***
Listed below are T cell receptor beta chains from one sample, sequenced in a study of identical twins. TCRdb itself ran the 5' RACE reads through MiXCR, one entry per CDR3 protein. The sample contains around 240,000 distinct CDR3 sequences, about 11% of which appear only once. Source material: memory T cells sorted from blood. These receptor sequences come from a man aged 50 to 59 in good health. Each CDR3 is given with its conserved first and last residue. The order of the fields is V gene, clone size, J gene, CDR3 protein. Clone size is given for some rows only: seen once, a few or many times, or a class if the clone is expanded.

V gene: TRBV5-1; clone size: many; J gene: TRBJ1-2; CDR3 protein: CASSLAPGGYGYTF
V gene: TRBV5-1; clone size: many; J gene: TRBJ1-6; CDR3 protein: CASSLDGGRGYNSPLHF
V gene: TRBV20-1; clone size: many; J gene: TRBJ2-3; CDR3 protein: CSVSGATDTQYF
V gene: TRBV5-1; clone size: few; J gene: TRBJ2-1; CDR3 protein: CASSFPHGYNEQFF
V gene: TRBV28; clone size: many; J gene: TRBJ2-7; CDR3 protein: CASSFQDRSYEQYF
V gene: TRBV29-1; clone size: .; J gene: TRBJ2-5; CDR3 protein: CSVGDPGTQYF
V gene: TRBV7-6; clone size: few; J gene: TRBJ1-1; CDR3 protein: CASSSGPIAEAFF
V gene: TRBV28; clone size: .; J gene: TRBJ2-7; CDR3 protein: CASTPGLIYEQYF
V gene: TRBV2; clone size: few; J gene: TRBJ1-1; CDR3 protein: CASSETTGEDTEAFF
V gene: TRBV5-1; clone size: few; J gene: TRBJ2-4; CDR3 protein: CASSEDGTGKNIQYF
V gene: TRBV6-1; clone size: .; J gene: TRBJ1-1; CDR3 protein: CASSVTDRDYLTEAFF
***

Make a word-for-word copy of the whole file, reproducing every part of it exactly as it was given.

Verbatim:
Listed below are T cell receptor beta chains from one sample, sequenced in a study of identical twins. TCRdb itself ran the 5' RACE reads through MiXCR, one entry per CDR3 protein. The sample contains around 240,000 distinct CDR3 sequences, about 11% of which appear only once. Source material: memory T cells sorted from blood. These receptor sequences come from a man aged 50 to 59 in good health. Each CDR3 is given with its conserved first and last residue. The order of the fields is V gene, clone size, J gene, CDR3 protein. Clone size is given for some rows only: seen once, a few or many times, or a class if the clone is expanded.

V gene: TRBV5-1; clone size: many; J gene: TRBJ1-2; CDR3 protein: CASSLAPGGYGYTF
V gene: TRBV5-1; clone size: many; J gene: TRBJ1-6; CDR3 protein: CASSLDGGRGYNSPLHF
V gene: TRBV20-1; clone size: many; J gene: TRBJ2-3; CDR3 protein: CSVSGATDTQYF
V gene: TRBV5-1; clone size: few; J gene: TRBJ2-1; CDR3 protein: CASSFPHGYNEQFF
V gene: TRBV28; clone size: many; J gene: TRBJ2-7; CDR3 protein: CASSFQDRSYEQYF
V gene: TRBV29-1; clone size: .; J gene: TRBJ2-5; CDR3 protein: CSVGDPGTQYF
V gene: TRBV7-6; clone size: few; J gene: TRBJ1-1; CDR3 protein: CASSSGPIAEAFF
V gene: TRBV28; clone size: .; J gene: TRBJ2-7; CDR3 protein: CASTPGLIYEQYF
V gene: TRBV2; clone size: few; J gene: TRBJ1-1; CDR3 protein: CASSETTGEDTEAFF
V gene: TRBV5-1; clone size: few; J gene: TRBJ2-4; CDR3 protein: CASSEDGTGKNIQYF
V gene: TRBV6-1; clone size: .; J gene: TRBJ1-1; CDR3 protein: CASSVTDRDYLTEAFF